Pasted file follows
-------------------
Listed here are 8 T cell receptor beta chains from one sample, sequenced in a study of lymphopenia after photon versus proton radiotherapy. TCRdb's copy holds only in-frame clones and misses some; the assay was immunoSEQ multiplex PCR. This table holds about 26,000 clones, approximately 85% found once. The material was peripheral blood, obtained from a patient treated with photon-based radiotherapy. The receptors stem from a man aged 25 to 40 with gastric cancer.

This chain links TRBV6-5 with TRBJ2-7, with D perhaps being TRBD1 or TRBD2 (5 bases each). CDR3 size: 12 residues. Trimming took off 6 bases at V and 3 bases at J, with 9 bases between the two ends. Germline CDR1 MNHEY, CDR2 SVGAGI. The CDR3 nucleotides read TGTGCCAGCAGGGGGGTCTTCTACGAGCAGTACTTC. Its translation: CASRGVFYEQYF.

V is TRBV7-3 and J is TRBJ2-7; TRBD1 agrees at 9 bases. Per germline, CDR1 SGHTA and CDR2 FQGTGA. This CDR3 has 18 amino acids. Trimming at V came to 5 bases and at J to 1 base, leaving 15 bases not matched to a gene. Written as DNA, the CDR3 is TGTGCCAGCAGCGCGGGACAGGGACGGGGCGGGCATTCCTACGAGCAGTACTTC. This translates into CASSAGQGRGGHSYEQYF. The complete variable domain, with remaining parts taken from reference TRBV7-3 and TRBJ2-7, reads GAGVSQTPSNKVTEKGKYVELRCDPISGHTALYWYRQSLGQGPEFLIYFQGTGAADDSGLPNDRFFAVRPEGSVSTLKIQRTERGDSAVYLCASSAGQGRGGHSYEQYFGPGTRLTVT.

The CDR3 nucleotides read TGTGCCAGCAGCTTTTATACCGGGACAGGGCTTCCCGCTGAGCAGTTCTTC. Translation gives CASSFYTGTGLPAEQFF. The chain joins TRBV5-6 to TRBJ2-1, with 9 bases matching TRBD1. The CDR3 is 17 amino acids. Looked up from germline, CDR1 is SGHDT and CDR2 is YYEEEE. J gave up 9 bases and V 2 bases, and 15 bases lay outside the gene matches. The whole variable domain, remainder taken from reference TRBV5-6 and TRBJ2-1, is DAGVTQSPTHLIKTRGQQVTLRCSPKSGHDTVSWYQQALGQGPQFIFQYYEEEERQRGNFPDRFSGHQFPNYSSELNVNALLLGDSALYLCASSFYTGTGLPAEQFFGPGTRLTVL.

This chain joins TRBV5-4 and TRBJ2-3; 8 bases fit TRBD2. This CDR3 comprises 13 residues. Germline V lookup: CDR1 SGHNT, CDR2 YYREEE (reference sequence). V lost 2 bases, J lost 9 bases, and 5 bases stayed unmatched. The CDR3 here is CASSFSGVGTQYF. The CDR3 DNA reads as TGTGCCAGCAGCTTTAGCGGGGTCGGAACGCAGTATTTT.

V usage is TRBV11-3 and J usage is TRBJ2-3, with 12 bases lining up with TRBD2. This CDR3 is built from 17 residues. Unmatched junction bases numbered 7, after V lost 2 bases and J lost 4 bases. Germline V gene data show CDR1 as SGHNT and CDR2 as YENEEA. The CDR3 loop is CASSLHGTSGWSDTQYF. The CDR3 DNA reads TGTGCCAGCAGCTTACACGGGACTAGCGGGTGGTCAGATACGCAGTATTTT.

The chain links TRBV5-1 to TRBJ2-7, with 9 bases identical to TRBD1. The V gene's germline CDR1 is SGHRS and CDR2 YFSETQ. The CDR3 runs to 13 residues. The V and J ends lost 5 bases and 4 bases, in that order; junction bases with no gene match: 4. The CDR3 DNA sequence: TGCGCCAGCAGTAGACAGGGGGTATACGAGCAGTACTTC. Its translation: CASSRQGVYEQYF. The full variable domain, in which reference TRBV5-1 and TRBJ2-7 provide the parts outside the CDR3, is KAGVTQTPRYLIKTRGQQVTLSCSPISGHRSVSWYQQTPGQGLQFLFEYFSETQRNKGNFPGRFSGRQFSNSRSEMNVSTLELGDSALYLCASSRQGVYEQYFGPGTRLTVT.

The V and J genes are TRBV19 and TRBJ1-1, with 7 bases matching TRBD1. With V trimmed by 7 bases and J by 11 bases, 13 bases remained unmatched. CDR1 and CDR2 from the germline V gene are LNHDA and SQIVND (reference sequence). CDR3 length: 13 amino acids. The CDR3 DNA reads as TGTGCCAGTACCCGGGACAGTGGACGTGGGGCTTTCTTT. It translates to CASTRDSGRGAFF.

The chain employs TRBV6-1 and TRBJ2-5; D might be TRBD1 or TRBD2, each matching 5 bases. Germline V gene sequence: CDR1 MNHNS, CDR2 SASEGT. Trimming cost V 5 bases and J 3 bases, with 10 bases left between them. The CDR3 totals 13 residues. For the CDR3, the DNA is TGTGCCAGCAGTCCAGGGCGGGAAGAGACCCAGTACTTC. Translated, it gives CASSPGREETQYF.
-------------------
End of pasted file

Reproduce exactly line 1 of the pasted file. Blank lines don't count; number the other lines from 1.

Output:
Listed here are 8 T cell receptor beta chains from one sample, sequenced in a study of lymphopenia after photon versus proton radiotherapy. TCRdb's copy holds only in-frame clones and misses some; the assay was immunoSEQ multiplex PCR. This table holds about 26,000 clones, approximately 85% found once. The material was peripheral blood, obtained from a patient treated with photon-based radiotherapy. The receptors stem from a man aged 25 to 40 with gastric cancer.